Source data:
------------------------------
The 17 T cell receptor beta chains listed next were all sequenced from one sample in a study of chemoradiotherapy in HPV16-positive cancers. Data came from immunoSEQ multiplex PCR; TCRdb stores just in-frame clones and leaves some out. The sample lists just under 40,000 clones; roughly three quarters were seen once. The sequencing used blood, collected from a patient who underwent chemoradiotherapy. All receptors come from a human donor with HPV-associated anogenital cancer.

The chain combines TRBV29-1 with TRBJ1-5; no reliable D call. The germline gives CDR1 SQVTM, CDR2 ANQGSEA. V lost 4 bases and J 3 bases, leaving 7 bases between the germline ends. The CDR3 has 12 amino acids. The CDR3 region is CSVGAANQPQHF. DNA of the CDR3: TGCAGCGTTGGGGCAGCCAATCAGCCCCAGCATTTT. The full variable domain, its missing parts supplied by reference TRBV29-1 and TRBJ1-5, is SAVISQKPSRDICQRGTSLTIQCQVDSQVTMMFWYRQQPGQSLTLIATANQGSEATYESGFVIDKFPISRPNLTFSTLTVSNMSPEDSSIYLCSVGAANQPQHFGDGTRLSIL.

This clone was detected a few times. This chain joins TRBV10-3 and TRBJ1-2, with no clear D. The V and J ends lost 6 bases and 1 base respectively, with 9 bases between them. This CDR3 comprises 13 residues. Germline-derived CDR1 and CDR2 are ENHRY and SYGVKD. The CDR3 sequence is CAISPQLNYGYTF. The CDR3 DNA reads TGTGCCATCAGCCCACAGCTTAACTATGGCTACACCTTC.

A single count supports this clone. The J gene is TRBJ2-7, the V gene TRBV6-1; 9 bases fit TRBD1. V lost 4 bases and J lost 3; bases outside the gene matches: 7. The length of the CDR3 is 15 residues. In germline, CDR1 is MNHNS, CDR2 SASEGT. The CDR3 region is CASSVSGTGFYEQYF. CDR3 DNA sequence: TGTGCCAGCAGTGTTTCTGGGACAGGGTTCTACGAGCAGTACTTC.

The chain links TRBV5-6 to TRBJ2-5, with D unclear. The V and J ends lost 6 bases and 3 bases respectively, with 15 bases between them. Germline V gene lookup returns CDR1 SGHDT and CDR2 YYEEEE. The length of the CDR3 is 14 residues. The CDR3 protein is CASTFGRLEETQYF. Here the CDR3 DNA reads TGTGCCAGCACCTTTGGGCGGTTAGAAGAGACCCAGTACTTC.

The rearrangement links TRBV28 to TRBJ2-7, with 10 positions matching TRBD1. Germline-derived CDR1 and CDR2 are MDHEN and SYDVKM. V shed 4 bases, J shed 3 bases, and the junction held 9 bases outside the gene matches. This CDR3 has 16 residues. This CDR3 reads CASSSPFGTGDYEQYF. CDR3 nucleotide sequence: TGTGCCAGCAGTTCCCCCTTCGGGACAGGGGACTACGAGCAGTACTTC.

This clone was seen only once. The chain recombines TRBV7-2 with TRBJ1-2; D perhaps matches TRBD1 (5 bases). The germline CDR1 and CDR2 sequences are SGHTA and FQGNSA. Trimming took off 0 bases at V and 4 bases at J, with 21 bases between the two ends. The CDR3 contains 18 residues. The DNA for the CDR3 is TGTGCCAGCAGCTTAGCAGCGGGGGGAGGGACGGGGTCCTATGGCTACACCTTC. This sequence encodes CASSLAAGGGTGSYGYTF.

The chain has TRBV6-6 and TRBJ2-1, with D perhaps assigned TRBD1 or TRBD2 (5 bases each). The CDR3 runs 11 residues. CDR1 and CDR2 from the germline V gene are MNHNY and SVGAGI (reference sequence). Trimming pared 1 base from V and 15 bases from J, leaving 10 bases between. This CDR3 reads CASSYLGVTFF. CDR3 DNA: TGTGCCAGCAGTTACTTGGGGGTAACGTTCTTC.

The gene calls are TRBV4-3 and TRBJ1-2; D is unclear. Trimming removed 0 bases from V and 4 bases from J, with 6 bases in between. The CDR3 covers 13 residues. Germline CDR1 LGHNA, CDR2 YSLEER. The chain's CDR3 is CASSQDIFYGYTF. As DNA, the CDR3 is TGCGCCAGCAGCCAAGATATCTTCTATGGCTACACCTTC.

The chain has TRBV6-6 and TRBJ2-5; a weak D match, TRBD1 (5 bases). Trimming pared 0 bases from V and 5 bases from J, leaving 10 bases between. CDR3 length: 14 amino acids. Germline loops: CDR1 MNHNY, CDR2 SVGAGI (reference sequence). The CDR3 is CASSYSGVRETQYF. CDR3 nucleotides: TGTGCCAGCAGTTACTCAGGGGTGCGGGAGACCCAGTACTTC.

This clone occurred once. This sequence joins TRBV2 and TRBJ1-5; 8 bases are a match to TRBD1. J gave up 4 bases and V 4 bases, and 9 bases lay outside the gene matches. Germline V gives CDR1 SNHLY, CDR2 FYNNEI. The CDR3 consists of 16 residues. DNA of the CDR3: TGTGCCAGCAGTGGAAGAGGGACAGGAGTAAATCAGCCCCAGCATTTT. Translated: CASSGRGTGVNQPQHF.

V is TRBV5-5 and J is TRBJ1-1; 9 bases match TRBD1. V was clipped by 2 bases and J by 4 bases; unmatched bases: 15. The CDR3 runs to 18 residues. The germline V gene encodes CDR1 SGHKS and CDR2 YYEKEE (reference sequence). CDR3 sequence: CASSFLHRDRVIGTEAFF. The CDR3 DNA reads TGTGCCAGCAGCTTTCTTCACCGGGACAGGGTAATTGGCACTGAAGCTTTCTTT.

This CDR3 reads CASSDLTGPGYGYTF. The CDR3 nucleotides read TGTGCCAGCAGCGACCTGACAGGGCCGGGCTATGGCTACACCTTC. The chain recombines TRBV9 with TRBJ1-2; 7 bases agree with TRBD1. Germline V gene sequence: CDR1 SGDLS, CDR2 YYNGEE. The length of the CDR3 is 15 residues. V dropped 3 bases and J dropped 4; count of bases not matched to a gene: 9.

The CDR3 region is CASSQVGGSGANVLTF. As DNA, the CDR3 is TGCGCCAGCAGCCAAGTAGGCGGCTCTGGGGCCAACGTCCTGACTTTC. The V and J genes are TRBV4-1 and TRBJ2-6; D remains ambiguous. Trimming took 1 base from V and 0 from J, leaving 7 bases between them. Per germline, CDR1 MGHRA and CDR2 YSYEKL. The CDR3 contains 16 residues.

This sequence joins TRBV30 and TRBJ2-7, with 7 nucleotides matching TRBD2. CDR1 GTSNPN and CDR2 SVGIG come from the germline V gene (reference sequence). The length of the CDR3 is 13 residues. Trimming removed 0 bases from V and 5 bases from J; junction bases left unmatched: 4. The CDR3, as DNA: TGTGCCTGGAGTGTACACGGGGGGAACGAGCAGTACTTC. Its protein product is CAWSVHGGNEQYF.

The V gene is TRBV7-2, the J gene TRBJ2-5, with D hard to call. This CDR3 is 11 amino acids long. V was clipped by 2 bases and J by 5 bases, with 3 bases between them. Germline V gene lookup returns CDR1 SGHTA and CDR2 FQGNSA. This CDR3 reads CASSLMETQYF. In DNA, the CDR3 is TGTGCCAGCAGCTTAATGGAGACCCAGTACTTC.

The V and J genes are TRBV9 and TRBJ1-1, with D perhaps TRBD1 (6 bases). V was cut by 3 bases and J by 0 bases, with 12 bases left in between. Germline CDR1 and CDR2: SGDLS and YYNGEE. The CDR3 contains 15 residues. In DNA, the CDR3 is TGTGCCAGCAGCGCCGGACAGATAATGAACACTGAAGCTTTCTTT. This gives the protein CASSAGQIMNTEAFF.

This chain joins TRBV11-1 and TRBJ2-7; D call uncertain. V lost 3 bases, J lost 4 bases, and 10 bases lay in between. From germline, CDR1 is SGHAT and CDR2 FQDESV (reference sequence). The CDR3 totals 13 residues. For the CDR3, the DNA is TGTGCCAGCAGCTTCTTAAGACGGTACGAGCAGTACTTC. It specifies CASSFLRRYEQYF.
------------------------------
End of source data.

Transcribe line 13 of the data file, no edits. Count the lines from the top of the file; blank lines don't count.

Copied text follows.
This CDR3 reads CASSDLTGPGYGYTF. The CDR3 nucleotides read TGTGCCAGCAGCGACCTGACAGGGCCGGGCTATGGCTACACCTTC. The chain recombines TRBV9 with TRBJ1-2; 7 bases agree with TRBD1. Germline V gene sequence: CDR1 SGDLS, CDR2 YYNGEE. The length of the CDR3 is 15 residues. V dropped 3 bases and J dropped 4; count of bases not matched to a gene: 9.